Group sends out info to rally First Nations vote
Trying to boost low turnouts
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Hey there, time traveller!
This article was published 01/10/2011 (4147 days ago), so information in it may no longer be current.
THERE are more than 100,000 First Nations people in Manitoba.
About half are over 18 and eligible to vote next week.
And at least one tribal council is doing what it can to ensure most of them do.
The Dakota Ojibway Tribal Council issued a special edition of its quarterly newsletter this week. Emailed copies were sent Monday and paper versions will be printed and on their way to the nine DOTC reserves. The hope, said DOTC chief executive officer Robert Daniels, is to give the 10,000 voters in the nine DOTC reserves the information and tools they need to participate in the provincial election.
“We need to get the message out, why it’s important to vote,” said Daniels.
Last spring, Daniels said a similar newsletter drove up voter rates in at least some DOTC communities. The newsletter includes practical information including who is eligible to vote, where to do so and what identification you need. There are submissions from the three main parties on what they offer to First Nations, a helpful checklist of questions to ask yourself as you decide which candidate you will support, including ensuring voters get their hands on flyers from all the candidates and look to see which ones make commitments that might help that particular voter.
There is a also a tongue-in-cheek suggestion to consider which party leader might be better at jigging, round dancing or powwow dancing.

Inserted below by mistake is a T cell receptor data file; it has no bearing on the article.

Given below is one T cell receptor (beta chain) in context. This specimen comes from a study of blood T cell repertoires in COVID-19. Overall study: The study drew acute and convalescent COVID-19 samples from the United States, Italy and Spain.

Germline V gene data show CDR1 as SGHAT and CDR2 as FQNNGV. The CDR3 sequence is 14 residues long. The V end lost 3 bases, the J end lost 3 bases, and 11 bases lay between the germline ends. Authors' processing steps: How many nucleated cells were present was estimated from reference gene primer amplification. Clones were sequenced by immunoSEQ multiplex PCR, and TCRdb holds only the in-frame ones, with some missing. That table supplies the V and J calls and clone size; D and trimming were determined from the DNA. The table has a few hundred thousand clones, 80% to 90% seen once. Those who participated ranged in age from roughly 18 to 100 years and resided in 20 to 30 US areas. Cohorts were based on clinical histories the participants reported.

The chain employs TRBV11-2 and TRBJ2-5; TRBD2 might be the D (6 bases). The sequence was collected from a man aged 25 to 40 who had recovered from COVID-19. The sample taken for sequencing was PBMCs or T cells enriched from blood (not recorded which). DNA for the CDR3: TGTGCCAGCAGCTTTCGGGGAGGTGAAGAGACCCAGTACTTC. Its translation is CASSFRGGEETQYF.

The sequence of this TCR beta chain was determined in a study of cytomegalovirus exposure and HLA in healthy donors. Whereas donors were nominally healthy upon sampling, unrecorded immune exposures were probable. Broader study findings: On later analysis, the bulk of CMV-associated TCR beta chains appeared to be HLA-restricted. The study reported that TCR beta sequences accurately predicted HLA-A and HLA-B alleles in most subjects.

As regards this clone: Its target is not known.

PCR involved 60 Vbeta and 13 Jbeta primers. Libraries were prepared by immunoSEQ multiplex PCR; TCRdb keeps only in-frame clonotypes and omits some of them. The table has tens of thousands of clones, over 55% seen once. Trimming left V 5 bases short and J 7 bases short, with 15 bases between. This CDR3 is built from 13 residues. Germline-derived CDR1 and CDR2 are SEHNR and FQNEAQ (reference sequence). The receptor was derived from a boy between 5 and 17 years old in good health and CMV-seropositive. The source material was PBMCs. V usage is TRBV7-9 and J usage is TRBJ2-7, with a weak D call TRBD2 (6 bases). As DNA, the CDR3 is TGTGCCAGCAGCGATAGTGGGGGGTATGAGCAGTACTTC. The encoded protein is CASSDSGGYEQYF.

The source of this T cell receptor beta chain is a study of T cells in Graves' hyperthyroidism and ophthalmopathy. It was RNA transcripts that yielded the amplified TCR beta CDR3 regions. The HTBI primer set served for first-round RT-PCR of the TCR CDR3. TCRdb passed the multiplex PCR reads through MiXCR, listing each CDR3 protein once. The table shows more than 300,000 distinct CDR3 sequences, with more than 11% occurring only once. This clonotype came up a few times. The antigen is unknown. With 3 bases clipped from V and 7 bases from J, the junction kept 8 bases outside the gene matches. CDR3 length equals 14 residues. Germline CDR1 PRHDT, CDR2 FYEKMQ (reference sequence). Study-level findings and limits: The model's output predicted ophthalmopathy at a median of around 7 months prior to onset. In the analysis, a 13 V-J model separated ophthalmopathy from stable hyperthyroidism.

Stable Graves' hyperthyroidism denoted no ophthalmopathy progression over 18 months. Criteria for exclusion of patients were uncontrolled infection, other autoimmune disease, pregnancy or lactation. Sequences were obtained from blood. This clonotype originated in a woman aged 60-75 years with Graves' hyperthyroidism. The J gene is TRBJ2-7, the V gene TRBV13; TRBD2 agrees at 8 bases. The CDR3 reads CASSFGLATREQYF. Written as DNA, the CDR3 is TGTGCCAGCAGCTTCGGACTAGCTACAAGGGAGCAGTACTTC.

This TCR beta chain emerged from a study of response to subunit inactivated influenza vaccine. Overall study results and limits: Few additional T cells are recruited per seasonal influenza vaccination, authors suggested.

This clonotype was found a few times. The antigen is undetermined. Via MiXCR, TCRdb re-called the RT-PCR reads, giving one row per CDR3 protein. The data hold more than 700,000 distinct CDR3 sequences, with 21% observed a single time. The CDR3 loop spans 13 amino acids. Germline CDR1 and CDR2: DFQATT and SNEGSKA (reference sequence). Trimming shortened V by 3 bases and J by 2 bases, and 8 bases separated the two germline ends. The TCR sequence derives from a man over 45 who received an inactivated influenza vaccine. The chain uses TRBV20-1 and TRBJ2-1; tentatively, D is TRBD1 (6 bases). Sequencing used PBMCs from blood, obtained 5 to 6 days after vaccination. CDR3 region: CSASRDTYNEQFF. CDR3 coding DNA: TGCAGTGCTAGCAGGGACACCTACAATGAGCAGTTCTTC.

A copy of the newsletter will be posted on the Free Press website and linked to from the Free Press Democracy Project Facebook page.
In 2007, most First Nations in Manitoba saw the lowest turnout for any of the province’s communities. In the five ridings with more than half the population living on reserve, four had a turnout below 40 per cent.
In Long Plain, for instance, just 21 per cent of registered voters cast a ballot. But only half of those eligible to vote were even registered.
In the provincial election in 2003, only slightly more than one in four voters on reserve cast a ballot. In 2007, while turnout in the entire province was nearly 57 per cent, in Rupertsland (now Kewatinook) where more than 90 per cent of residents are First Nations, turnout was a provincial low of 33 per cent.
In his message to reserve residents in the newsletter, Daniels said First Nations people often turn out in high numbers for band elections but are indifferent to federal and provincial elections. It’s a combination of not thinking the elections matter to them and not thinking their votes matter to the election.
Neither could be further from the truth, he said.
“First Nations and others belonging to the larger aboriginal family are an important factor,” wrote Daniels. “Through participation, we need to ensure that our concerns and voices are heard. Our daily concerns are no different from those faced by Canadians in the larger mainstream of the society.”
Daniels said provincial campaigns can be the hardest to get First Nations people interested in because for most issues, the province has no jurisdiction on reserves.
But Daniels said there are more and more areas where the province and Ottawa are working together to deal with issues facing First Nations, and voting in provincial elections is paramount to ensuring those issues get a prominent place on the agenda.
Daniels said the more people from reserves vote, the more attention issues important to them will get.
There are 28 ridings with First Nations populations representing more than 10 per cent of eligible voters. Ten of them have more than 20 per cent and five ridings draw more than half their populations from First Nations.